Nearly all of the New Testament was written before the devastation of the Jewish nation in 68 through 70AD. Some was probably written only a few years before. There are plenty of comments about the difficult times in which they were living, but the New Testament contains virtually no prophetic speculation about the timing of Jerusalem’s destruction (or even potential years for Christ’s return). Nevertheless, history shows that a great many did flee Jerusalem when it was surrounded by armies a couple of years before it fell. Many probably remembered Christ’s words and understood that it applied to them, at that time: “But when you see Jerusalem surrounded by armies, then know that its desolation is near” (Luke 21:20).

Surely the Lord God does nothing, Unless He reveals His secret to His servants the prophets (Amos 3:7).

We believe that statement. Lots of prophecy teachers quote it. But it does not mean that everyone who interprets prophecy is a prophet or even a servant of the Eternal. Looking backward, it seems that this statement proves that many church organizations have not had any of “His servants the prophets”. How many church leaders said something like, “God has shown me that I will soon die and the man I appoint will undo most of my teaching”? How many said, “God has shown me that my church group is about to have a massive split”? Or did the leader “proclaim” unity just before his group split? How many church leaders said, “God has shown me that I will be voted out of my own group?” What person today clearly prophesies major world events and is always right?

The purpose of this article is not to stop anyone from studying prophecy in depth, or from reading the books and listening to the messages of prophecy teachers. The purpose is to help each of us not to be a part of the “prophetic problem” by dogmatically asserting prophetic interpretations that the Eternal has not given us. We clearly need to read the prophetic parts of the Bible so we know what they say. We clearly need to see that evil will be punished, good will be rewarded and that the Eternal will judge everyone. But rather than spend hundreds of hours with tables of numbers, years, symbols and national identities, maybe we should spend more hours in prayer, asking the Eternal to show us what we need to understand. This is what Joseph and Daniel did (Gen 40:8; Dan 2:28; 2:28). We probably also need to spend more time on becoming the kind of humble servant to whom the Eternal will reveal His secrets.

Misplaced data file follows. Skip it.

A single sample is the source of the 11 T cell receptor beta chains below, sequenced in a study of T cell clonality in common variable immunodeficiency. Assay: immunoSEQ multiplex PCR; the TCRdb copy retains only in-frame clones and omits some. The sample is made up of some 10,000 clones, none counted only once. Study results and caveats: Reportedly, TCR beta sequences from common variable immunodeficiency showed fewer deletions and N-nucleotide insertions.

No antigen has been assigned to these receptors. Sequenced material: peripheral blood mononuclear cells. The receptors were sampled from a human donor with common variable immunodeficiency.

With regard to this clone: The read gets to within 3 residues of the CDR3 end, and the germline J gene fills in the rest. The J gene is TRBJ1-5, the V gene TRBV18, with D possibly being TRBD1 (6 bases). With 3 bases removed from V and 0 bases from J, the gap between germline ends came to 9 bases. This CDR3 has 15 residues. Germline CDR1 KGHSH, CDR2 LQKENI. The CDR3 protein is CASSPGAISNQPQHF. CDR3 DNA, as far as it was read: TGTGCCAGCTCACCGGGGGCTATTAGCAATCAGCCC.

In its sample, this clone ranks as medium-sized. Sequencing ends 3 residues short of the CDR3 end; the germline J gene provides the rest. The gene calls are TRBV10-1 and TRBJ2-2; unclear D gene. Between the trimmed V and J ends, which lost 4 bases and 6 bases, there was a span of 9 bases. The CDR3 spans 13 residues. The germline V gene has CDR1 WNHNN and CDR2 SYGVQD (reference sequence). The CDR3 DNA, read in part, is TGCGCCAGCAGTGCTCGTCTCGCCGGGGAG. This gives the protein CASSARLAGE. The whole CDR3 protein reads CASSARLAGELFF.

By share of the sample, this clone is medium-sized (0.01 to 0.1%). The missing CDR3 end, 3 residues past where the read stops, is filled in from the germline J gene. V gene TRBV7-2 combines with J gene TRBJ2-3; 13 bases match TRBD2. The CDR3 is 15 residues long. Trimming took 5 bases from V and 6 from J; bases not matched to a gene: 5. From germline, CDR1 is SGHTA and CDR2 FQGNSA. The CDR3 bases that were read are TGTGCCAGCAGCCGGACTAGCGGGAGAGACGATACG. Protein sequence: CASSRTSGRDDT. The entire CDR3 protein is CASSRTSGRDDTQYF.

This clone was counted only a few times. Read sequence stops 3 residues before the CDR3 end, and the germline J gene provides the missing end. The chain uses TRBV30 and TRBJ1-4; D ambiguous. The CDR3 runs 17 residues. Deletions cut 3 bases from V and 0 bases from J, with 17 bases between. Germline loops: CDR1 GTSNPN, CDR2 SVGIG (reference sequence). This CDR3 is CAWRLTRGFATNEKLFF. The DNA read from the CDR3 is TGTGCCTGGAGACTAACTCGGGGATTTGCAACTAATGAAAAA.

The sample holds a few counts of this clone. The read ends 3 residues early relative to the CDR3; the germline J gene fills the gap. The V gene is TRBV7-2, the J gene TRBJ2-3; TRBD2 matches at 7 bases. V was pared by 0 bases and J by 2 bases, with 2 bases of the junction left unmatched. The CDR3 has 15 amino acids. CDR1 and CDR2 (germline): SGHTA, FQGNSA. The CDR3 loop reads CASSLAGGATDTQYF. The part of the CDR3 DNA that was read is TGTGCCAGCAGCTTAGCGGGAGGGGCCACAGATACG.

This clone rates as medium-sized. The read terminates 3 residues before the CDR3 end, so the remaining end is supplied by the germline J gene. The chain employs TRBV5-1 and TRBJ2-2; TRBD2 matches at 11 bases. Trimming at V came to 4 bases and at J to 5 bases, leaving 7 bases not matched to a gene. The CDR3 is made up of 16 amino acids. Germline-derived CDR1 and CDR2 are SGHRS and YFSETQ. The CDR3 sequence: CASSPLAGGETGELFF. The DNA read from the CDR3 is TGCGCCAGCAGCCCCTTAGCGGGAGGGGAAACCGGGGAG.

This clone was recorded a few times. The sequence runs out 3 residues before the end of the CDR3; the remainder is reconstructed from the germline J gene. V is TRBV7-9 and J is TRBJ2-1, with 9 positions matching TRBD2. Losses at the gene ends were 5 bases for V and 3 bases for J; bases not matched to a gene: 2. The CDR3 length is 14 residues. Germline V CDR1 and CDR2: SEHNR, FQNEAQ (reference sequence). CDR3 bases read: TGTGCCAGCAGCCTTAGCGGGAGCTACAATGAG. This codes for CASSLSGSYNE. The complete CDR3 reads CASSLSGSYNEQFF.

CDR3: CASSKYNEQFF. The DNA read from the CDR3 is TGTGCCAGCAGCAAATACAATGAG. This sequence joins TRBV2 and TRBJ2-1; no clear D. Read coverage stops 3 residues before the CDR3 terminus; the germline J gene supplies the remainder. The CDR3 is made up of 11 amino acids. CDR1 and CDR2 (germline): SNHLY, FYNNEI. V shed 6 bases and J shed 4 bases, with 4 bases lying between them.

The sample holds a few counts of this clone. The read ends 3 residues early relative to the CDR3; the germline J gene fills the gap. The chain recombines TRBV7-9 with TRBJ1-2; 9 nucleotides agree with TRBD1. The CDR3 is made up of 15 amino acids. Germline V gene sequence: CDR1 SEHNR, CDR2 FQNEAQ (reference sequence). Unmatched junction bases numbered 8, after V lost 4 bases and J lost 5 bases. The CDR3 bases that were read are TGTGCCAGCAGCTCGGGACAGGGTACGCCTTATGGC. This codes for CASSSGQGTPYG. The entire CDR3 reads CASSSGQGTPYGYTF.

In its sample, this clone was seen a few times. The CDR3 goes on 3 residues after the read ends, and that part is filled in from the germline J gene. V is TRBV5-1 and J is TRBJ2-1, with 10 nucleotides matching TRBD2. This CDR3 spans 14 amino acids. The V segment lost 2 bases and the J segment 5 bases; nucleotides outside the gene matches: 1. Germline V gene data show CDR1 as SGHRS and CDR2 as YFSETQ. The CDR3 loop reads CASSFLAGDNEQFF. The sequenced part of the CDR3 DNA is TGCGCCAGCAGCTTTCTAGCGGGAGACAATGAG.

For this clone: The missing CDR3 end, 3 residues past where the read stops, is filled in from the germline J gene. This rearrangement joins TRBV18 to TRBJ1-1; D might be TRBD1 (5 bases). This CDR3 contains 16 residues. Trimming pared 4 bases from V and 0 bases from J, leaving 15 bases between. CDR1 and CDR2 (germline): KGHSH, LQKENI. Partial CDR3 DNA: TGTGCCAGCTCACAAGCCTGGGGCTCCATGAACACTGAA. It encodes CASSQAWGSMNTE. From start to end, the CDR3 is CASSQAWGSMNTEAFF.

What happens if the Eternal does not show us what these prophecies mean? Then we simply will not know—and we will be better off than the millions of people who thought they understood prophecy, but believed an untruth. If “the end” is not coming in your lifetime, do you really need to know when it will come? We have met numerous people who did not pursue their college or career goals, did not buy a house, did not marry, had fewer children, did not save for retirement, did not do any number of things because they thought they were already living in the “last days”. Nearly all the people that we know who made such mistakes did it because of their own or someone else’s “prophetic study”—but not because they believe that the Eternal directly revealed it to them.

Do not misunderstand us! We are not saying, “There are many more decades before the return of Christ.” The world situation, from a political and historical perspective, is probably as dangerous as any time in history. The world is full of evil leaders pursuing selfish interests. Weapons of mass destruction are now available essentially to anyone who has enough money. A globe-encircling disaster could happen at any minute. But the Eternal could hold back the disasters and allow us to live in peace for any number of additional years.

Let us neither be lax, as if we had a much time, nor fearful, seeking a place of escape: Therefore you also be ready, for the Son of Man is coming at an hour you do not expect. Who then is a faithful and wise servant, whom his master made ruler over his household, to give them food in due season? Blessed is that servant whom his master, when he comes, will find so doing. Assuredly, I say to you that he will make him ruler over all his goods (Matt 24:44-47).

Norman Edwards and Pam Dewey